I’ve mentioned a few things in passing that some of you might be familiar with, and some of you might not. So I thought I’d do a brief post to explain some of the Nepali wedding paraphernalia.
It goes without saying that Nepal, although a small country geographically, is very ethnically, socially and religiously diverse. Thus the things that I mention are not necessarily universal for all Nepali weddings, but happen to be used for our wedding that included mainly Chetri and a few Newari cultural elements (such as the sagun bags).
While some elements of the wedding—such as the use of sindoor– are similar to some Indian customs, other elements might be different, or have a different twist.
One such twist is that Nepali weddings don’t necessarily use a mangalsutra, but instead give a different type of necklace called a tilhari made out of small pote beads and a gold pendant. The tilhari is worn for your wedding, and on the festival of teej, and pote necklaces (without the gold tilhari pendant) are generally worn on a regular basis as a symbol of marriage (much like a western wedding ring). Sometimes the potes are thicker multi-strand necklaces, and sometimes they are long single strand necklaces.
The other Nepali culture twist is the dubo ko malla. I’m not sure if there are groups in India who use this type of malla (garland), but in the three major Nepali weddings I’ve been to the bride and groom have each had one. The mallas are made out of grass, and seem to be an important part of the ceremony, although I’m not fully clear on the significance behind them. For AS and N’s wedding AS’s mother sent the mallas through an acquaintance travelling to the US for a visit, and we kept them in our refrigerator wrapped in wet towels for two weeks before the wedding. In our case, P’s parents did the same, smuggling them in their checked luggage, and refrigerating them wrapped in wet towels for a week and a half before the wedding.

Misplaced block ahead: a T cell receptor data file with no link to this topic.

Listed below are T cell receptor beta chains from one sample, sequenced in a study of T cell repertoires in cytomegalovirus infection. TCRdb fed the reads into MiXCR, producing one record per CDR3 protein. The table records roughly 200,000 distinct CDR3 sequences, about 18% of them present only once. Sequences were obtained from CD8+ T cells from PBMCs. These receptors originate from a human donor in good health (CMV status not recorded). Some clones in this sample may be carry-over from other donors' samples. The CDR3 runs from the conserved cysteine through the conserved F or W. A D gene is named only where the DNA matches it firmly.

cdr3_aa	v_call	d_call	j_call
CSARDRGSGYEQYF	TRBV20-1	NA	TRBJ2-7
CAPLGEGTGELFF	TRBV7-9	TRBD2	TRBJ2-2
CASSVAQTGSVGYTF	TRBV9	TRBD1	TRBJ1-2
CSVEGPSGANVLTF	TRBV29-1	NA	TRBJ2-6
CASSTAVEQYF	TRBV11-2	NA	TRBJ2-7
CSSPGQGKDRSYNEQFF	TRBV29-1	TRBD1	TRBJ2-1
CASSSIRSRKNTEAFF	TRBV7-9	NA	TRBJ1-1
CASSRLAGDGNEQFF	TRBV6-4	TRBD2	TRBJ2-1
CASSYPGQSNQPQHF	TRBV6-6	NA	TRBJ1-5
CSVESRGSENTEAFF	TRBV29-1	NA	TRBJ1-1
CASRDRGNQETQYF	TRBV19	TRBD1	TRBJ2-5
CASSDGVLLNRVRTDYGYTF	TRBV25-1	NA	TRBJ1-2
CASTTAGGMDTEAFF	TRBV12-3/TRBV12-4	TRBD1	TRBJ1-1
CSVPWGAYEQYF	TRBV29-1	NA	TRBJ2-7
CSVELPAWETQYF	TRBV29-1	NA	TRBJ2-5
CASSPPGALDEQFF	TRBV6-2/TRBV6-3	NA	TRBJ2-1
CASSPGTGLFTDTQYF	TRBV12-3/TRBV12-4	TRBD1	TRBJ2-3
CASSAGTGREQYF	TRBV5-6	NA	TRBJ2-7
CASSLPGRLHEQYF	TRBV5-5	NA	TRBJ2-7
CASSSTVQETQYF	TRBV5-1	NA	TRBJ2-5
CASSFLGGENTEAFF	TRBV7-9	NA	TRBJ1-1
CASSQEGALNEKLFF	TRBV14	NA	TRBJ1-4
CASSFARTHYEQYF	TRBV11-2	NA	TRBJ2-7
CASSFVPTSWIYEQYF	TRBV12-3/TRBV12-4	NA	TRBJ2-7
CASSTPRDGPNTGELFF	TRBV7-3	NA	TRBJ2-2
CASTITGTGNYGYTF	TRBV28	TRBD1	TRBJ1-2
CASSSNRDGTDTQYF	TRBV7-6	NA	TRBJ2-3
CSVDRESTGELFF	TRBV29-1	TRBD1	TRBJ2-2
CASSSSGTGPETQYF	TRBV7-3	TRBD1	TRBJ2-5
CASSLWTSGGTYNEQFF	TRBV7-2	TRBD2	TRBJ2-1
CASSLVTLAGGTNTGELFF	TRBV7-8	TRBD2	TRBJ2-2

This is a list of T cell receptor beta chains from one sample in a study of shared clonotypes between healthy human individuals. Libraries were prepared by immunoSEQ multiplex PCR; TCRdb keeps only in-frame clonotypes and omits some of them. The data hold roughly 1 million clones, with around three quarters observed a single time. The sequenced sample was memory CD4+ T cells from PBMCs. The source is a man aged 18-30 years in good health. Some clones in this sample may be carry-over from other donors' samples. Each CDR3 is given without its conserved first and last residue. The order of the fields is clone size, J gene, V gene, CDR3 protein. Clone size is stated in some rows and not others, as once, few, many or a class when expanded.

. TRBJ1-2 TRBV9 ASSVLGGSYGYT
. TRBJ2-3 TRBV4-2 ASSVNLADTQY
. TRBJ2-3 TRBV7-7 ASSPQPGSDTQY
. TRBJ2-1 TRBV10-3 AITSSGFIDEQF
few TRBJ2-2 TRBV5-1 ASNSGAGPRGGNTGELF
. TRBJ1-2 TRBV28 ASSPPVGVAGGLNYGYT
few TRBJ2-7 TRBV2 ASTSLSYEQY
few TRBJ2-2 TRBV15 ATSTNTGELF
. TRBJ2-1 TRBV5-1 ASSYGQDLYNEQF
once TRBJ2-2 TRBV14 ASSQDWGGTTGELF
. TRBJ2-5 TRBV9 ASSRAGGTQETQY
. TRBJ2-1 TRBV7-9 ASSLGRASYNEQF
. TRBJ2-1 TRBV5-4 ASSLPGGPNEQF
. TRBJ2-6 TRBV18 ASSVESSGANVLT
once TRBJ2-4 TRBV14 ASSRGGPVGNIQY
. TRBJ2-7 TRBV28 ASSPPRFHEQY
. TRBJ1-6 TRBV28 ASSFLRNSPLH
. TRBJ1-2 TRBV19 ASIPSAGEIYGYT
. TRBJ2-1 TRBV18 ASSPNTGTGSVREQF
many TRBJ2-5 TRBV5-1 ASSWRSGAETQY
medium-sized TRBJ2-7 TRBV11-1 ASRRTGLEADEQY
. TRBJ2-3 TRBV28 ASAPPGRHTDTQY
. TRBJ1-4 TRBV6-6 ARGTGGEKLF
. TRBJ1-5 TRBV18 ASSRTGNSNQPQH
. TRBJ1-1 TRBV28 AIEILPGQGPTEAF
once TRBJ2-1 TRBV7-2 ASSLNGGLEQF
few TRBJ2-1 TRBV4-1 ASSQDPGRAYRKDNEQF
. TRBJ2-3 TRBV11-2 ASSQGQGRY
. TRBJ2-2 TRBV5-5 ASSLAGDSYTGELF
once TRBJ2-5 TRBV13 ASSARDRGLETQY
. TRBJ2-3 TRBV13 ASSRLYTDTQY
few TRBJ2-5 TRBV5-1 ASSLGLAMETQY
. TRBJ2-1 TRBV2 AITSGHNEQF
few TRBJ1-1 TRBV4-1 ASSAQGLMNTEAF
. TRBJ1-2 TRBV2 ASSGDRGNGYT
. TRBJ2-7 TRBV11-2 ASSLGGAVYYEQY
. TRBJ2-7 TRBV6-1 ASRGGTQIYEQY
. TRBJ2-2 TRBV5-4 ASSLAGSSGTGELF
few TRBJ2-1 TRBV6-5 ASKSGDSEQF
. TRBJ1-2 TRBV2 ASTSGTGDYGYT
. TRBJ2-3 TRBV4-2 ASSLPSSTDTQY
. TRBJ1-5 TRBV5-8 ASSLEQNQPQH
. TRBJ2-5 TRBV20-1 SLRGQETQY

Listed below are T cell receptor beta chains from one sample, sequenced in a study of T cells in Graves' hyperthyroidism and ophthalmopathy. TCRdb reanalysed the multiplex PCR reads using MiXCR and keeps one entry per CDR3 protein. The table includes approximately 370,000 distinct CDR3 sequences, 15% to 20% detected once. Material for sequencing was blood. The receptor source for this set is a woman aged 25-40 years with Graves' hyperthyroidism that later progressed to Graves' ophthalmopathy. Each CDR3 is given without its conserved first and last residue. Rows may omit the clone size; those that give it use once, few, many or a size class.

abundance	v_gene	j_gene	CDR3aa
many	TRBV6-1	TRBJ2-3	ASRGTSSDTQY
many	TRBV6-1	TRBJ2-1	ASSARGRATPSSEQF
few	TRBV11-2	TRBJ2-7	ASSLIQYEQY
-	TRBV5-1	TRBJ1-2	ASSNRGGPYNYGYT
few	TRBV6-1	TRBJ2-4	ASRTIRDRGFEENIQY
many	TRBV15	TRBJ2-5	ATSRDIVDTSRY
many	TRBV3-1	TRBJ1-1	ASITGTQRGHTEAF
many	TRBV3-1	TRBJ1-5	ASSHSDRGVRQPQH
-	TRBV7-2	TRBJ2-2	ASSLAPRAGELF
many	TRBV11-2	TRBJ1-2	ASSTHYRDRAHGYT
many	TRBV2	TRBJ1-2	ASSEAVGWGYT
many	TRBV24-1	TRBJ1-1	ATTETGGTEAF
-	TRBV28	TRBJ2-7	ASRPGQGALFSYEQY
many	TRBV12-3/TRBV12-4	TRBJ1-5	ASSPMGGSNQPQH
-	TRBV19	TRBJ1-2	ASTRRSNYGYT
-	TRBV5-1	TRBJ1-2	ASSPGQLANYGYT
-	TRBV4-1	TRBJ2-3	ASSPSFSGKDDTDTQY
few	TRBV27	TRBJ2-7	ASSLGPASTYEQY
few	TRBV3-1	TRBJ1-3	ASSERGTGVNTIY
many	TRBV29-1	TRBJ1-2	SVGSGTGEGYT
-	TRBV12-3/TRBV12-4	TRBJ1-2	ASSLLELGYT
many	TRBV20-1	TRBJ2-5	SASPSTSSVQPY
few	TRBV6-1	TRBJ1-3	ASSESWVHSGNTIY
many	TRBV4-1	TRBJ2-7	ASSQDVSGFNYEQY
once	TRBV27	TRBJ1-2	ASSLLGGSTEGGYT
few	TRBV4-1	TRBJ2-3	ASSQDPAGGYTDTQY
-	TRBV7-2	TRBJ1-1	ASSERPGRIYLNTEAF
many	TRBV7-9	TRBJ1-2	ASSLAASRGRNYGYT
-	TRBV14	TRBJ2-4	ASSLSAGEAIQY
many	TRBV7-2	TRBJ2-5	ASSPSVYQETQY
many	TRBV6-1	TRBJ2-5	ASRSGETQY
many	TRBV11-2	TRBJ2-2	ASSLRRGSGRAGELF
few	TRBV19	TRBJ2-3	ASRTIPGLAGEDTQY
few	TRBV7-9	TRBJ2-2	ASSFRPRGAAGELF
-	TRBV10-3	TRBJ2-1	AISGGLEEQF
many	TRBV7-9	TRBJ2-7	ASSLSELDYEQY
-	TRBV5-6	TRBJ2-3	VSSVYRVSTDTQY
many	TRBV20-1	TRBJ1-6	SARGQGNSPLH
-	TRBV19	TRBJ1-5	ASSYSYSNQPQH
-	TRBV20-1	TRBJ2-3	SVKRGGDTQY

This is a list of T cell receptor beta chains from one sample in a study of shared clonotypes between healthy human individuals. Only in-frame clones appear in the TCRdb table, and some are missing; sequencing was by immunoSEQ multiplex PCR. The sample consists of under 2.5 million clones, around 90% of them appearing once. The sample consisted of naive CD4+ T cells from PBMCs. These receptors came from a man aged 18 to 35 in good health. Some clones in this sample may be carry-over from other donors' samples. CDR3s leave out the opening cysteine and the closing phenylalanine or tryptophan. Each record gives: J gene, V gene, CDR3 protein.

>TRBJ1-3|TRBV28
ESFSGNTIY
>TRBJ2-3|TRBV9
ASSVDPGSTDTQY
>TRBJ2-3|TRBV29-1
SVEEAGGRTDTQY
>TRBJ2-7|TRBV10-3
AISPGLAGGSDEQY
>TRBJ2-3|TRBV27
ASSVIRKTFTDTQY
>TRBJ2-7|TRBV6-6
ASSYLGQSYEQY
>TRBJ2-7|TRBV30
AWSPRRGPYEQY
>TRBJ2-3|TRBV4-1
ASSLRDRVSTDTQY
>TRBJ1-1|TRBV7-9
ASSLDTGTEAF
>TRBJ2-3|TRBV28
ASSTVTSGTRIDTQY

A Nepali groom’s traditional wedding outfit is also different than what you might see when you think of an Indian wedding. Instead of a kurta outfit, the groom wears a specially woven outfit made out of dhaka fabric called a daura suruwal. Several of our male Nepali red wedding guests also wore white, tan or gray shaded daura suruwals.
Lastly I was going to point out the Nepali khukuri knife. Again I don’t really understand the significance of the knife as part of the groom’s wedding attire, perhaps a symbol of “manhood”—but in a “white” wedding you don’t necessarily see the groom “packing” a weapon for the ceremony. This bit of khukuri history is from Wikipedia: “The khkuri is a curved Nepalese knife used as both a tool and as a weapon… The cutting edge is inwardly curved in shape and is the icon of Nepal. It was, and in many cases still is, the basic and traditional utility knife of the Nepalese people. Very effective when used as a weapon, it is a symbolic weapon of the Nepalese Army, and of all Gurkha regiments throughout the world, signifying the courage and valor of the bearer in the battlefield.”